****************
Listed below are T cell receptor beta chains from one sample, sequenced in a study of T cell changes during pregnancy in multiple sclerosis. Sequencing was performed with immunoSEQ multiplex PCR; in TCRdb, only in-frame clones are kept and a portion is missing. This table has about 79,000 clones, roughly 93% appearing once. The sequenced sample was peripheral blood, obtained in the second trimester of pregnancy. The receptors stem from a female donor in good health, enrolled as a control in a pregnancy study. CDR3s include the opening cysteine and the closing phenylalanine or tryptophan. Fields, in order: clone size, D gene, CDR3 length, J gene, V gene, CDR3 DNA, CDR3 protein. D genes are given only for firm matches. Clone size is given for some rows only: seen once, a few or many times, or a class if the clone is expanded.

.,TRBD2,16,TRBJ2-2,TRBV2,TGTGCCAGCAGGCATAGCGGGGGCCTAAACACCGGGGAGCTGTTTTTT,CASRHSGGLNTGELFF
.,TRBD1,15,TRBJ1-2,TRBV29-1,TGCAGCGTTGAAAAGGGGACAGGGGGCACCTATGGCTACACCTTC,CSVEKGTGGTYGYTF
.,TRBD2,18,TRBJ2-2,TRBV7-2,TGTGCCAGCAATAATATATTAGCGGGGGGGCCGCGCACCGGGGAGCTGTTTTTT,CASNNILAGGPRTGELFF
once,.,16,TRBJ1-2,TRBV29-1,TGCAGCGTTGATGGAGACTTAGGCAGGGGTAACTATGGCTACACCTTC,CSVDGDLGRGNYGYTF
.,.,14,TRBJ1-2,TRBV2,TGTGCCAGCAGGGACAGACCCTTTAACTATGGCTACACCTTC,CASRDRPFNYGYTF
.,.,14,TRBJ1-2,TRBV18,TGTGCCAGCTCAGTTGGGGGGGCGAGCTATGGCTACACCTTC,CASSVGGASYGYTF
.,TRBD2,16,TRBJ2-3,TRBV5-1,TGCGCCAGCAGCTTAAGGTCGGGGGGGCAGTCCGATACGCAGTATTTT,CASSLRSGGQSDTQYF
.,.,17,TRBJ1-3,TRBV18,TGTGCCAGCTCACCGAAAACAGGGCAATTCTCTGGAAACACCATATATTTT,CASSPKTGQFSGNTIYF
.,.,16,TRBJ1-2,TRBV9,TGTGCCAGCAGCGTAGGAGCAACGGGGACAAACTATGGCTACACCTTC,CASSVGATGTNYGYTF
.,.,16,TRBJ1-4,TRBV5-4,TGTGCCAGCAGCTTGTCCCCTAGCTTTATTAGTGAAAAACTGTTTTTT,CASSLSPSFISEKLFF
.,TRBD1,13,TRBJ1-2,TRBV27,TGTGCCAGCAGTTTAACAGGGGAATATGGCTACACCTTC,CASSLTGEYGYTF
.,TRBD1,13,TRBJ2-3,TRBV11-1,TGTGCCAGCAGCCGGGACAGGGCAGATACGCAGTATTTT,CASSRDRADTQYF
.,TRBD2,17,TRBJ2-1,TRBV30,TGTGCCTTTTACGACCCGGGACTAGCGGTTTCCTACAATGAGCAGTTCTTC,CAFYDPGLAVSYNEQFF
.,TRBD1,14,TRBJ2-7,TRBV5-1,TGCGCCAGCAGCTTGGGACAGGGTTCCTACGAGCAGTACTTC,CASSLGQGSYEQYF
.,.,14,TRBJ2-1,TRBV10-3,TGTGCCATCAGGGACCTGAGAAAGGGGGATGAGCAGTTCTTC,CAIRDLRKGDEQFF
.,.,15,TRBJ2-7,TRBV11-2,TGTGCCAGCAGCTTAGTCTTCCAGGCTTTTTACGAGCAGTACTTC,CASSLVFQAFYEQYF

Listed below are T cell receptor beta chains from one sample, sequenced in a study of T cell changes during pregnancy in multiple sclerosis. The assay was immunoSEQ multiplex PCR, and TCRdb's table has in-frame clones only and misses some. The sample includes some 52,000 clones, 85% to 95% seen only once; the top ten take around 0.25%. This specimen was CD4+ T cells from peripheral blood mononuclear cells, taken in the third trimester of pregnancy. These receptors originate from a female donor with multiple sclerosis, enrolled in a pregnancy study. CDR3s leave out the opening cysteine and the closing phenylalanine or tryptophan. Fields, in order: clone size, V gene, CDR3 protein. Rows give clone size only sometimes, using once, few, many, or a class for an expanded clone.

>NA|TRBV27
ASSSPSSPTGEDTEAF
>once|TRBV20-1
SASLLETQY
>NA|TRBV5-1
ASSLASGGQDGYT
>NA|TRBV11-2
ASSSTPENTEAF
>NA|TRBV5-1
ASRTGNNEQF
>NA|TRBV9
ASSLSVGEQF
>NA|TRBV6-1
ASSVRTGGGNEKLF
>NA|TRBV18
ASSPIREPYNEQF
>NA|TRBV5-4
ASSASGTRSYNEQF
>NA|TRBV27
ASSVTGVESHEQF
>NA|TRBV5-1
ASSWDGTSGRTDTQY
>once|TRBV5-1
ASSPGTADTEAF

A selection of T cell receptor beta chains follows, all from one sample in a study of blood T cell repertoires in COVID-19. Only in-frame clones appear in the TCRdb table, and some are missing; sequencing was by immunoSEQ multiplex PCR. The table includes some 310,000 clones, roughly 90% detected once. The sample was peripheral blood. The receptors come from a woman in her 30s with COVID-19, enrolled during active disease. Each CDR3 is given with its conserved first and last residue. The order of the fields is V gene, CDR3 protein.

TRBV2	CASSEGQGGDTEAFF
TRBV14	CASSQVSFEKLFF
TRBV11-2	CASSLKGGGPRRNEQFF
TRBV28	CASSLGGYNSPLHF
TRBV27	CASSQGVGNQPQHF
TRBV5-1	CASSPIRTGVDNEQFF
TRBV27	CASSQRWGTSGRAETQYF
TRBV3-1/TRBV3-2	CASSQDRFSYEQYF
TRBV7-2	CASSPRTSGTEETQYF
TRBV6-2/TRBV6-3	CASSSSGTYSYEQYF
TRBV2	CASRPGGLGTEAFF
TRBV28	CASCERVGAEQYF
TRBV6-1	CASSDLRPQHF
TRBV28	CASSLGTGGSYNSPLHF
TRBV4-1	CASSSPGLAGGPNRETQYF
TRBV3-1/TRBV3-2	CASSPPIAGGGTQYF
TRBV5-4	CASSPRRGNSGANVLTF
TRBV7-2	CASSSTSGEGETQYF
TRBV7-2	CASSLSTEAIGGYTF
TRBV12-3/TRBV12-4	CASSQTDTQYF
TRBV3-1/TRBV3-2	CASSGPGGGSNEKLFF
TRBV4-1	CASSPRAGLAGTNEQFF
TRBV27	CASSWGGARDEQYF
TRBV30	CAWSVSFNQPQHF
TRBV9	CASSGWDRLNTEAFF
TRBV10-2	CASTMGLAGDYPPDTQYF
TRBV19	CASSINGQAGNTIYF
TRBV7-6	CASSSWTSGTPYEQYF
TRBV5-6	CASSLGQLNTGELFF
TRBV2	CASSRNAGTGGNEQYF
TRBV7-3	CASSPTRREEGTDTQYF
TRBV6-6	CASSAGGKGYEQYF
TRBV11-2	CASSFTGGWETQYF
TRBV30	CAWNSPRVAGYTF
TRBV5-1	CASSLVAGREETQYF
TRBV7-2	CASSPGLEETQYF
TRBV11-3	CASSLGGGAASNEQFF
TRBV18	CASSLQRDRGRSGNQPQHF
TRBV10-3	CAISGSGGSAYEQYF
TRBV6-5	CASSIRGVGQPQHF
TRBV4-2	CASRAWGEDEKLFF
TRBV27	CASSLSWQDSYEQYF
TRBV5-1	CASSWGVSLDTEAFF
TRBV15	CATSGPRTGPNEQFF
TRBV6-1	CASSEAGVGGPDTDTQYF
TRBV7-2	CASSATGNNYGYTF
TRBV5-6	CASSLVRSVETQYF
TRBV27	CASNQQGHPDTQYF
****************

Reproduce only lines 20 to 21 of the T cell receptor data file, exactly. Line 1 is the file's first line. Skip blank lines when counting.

ASSSPSSPTGEDTEAF
>once|TRBV20-1